The 14” hi-hats pack a lot of projection. The bell of the top hi-hat is a bit smaller than your usual hi-hat, giving the cymbal a bigger chick sound than usual. This makes playing 16th note grooves a breeze, allowing you to hear all the nuanced notes very clearly.
The 21” ride cymbal has great wash, letting you crash on it to get a big sound. The 16” and 18” crash cymbals are incredibly responsive, sounding full when played softly and loudly.
These AAX cymbals are very durable, allowing you to play them hard and long without worrying too much about wear and tear.
These are fresh cymbals from Sabian, meaning they have the new logo. Most of the drumming world has agreed that Sabian’s new logo is a bit of a letdown, making this a small downside to these cymbals.
This set comes with 6 different cymbals for a ridiculous price. It’s an absolute bargain. So, why is it so affordable? Well, Meinl’s HCS series of cymbals are made from an MS63 brass alloy.
Brass cymbals are considered entry-level and the HCS cymbals are some of the best entry-level products around. They’re designed in a way that keeps costs quite low.
This cymbal set includes a pair of 14” hi-hats, 16” and 18” crashes, a 20” ride, a 10” splash, and a 16” china.
The cymbals all have a distinct bright sound that decays quite quickly. The hi-hats are crisp, the crashes are loud and the ride has a full sound with a distinct ring. It isn’t common to see a splash and china in a cymbal pack, making them a great addition.
These are entry-level cymbals, meaning they don’t have the most musical tones. They’re best suited for first-time drum kit buyers.
A little secret is that they work great for cymbal stacks, making them useful for some intermediate and pro players.
Wuhan is a cymbal company that isn’t as well-known as some of the bigger ones. However, they produce seriously high-quality cymbals. The Wuhan Traditional cymbal set contains great sounding cymbals that can compete with many mid-range ones.
The 14” hi-hats are trashy with loose sound, causing them to blend into mixes. The 16” crash is full and musical with a dark tone. It has a fair bit of dynamic range for a 16”.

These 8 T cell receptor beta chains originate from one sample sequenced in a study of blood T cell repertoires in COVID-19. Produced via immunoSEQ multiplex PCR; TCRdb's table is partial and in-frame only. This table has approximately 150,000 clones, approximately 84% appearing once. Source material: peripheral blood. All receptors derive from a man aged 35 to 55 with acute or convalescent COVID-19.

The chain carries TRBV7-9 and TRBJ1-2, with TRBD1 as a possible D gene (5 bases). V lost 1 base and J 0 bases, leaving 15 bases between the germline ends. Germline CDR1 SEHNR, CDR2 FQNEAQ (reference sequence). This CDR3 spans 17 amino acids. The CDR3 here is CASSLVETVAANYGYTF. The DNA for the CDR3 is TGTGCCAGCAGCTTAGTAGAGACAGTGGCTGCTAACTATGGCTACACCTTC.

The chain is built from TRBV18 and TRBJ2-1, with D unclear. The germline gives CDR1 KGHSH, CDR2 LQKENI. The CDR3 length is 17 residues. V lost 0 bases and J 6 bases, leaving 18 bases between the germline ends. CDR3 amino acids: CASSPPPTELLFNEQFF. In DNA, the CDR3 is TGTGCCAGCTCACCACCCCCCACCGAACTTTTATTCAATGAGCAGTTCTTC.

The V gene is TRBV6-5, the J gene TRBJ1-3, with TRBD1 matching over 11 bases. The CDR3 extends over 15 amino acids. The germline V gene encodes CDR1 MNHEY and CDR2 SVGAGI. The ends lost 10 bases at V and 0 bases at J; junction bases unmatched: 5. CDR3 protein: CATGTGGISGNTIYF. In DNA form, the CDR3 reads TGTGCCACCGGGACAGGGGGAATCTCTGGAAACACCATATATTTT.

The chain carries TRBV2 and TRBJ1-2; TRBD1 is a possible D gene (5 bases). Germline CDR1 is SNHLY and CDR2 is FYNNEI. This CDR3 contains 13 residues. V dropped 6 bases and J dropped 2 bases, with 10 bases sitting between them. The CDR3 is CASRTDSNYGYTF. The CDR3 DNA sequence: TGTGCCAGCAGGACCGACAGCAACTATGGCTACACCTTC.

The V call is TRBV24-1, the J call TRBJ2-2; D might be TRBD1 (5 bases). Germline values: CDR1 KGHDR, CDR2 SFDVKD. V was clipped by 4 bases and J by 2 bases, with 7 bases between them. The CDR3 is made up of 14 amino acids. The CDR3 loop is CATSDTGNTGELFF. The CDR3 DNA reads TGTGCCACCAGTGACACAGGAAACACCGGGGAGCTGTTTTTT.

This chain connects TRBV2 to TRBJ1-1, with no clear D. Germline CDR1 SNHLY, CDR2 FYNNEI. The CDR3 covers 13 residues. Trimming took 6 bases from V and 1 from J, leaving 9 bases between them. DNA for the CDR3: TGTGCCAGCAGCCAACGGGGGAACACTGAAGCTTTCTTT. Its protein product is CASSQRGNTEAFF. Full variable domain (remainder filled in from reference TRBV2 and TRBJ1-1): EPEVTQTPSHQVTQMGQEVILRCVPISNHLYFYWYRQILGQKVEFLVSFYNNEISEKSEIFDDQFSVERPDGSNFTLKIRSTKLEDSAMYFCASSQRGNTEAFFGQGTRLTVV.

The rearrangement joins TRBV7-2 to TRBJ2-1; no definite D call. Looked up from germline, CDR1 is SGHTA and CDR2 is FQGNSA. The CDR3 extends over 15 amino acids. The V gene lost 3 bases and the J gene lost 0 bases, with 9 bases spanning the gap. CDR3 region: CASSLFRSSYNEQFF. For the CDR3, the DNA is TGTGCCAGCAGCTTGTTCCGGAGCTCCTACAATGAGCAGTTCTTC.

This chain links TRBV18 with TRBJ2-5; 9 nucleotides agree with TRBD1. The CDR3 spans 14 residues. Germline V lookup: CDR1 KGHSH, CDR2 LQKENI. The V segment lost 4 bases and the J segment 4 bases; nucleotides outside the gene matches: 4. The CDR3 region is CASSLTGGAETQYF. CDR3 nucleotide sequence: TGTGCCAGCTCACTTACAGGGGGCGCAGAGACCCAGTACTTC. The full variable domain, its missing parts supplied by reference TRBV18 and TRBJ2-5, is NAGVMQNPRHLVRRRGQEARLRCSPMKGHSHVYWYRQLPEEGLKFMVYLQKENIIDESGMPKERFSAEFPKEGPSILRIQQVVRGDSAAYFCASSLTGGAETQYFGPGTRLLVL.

The 20” ride is clear with substantial stick definition. It doesn’t have a great bell though. The bell tends to get lost when mixed in with the rest of the cymbals.
You won’t find better sounding cymbals at this price point. The set also comes with a free cymbal bag!
Things to Know When Buying Cymbals
Types of Cymbals
Cymbals come in many shapes and forms, but there are certain types of cymbals that every basic drum kit needs. These would be hi-hats, crashes, and ride cymbals. A drum kit should have at least 1 of each.
Other types of cymbals would be called effects cymbals. Companies will do some innovative design with them like giving them rivets or holes.
Cymbals layered on top of each other would be called stacks.
When it comes to drumming, cymbals are where the sound differs most between each drum kit. Every cymbal sounds a bit different. They are made in certain ways which affect the tone and loudness.
Thick cymbals produce a bright tone that is high-pitched and thin cymbals produce a dark tone that is low-pitched.
Some cymbals are hammered in certain ways that affect their sound. The hammering causes the cymbals to produce musical overtones.
Dry cymbals have a quick sustain that is quite dark.
The size of your cymbals should depend on your preferences and situation that you’re in. The standard size for a pair hi-hats is 14”. However, many drummers use 13” and 15” because they prefer the brighter or darker tones.
A drummer should typically have 2 crash cymbals. These can range from 16” to 20”. You should then have a ride cymbal which ranges from 20” to 24”.
The key factor in buying cymbals is knowing what kind of sounds you like. Some drummers can’t stand dry cymbals while others exclusively play with them. It also depends on the environments that you play drums in.
Metal drummers are going to need some loud and cutting cymbals while jazz drummers are going to need some smooth and musical ones.
So, decide what you need and then go get yourself a cymbal pack.